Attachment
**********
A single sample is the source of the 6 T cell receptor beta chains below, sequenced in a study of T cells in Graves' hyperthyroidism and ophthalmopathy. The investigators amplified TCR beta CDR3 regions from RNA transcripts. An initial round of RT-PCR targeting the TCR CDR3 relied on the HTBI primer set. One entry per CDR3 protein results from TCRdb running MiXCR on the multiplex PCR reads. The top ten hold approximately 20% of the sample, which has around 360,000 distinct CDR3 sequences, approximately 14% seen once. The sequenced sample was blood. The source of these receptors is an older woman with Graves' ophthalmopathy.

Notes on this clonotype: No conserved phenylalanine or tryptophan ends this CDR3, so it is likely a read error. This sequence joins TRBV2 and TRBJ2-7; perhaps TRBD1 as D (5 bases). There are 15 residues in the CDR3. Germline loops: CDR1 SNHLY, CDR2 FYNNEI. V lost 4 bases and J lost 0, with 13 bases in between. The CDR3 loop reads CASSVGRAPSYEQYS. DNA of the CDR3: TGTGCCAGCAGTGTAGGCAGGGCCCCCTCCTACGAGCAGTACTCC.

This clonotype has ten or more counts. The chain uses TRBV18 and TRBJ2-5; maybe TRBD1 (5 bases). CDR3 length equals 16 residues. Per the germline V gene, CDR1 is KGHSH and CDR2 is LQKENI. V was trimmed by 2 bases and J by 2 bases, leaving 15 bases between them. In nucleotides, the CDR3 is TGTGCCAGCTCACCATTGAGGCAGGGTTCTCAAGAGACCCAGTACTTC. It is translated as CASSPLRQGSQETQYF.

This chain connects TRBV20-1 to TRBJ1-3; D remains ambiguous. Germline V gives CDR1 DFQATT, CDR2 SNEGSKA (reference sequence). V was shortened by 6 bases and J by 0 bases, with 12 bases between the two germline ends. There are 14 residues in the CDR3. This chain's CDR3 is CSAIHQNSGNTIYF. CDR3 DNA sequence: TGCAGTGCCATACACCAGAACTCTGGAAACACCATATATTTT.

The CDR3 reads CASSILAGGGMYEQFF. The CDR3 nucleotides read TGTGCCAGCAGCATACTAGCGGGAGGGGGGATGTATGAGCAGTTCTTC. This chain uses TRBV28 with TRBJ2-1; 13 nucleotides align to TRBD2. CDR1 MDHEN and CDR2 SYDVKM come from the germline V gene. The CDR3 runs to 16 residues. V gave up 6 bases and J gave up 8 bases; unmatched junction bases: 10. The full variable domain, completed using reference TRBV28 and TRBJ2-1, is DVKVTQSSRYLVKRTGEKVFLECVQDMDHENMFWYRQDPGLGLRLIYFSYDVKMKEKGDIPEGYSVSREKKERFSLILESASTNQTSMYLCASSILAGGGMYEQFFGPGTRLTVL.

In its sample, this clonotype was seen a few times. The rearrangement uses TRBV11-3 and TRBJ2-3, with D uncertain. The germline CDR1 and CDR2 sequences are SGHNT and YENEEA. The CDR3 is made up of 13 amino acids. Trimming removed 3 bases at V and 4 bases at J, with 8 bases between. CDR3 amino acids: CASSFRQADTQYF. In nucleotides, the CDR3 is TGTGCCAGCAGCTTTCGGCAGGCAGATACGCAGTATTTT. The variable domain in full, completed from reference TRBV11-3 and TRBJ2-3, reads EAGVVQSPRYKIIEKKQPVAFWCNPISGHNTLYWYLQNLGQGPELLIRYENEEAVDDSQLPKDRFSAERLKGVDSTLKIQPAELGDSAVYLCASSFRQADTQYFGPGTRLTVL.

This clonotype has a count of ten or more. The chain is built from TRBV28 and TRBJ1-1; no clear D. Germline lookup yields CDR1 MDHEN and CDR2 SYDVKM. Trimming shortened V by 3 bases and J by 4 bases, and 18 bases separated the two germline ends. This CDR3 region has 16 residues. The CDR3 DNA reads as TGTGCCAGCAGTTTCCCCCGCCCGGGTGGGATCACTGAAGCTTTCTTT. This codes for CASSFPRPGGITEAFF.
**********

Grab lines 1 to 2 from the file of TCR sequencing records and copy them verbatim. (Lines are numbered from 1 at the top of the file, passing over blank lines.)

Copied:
A single sample is the source of the 6 T cell receptor beta chains below, sequenced in a study of T cells in Graves' hyperthyroidism and ophthalmopathy. The investigators amplified TCR beta CDR3 regions from RNA transcripts. An initial round of RT-PCR targeting the TCR CDR3 relied on the HTBI primer set. One entry per CDR3 protein results from TCRdb running MiXCR on the multiplex PCR reads. The top ten hold approximately 20% of the sample, which has around 360,000 distinct CDR3 sequences, approximately 14% seen once. The sequenced sample was blood. The source of these receptors is an older woman with Graves' ophthalmopathy.

Notes on this clonotype: No conserved phenylalanine or tryptophan ends this CDR3, so it is likely a read error. This sequence joins TRBV2 and TRBJ2-7; perhaps TRBD1 as D (5 bases). There are 15 residues in the CDR3. Germline loops: CDR1 SNHLY, CDR2 FYNNEI. V lost 4 bases and J lost 0, with 13 bases in between. The CDR3 loop reads CASSVGRAPSYEQYS. DNA of the CDR3: TGTGCCAGCAGTGTAGGCAGGGCCCCCTCCTACGAGCAGTACTCC.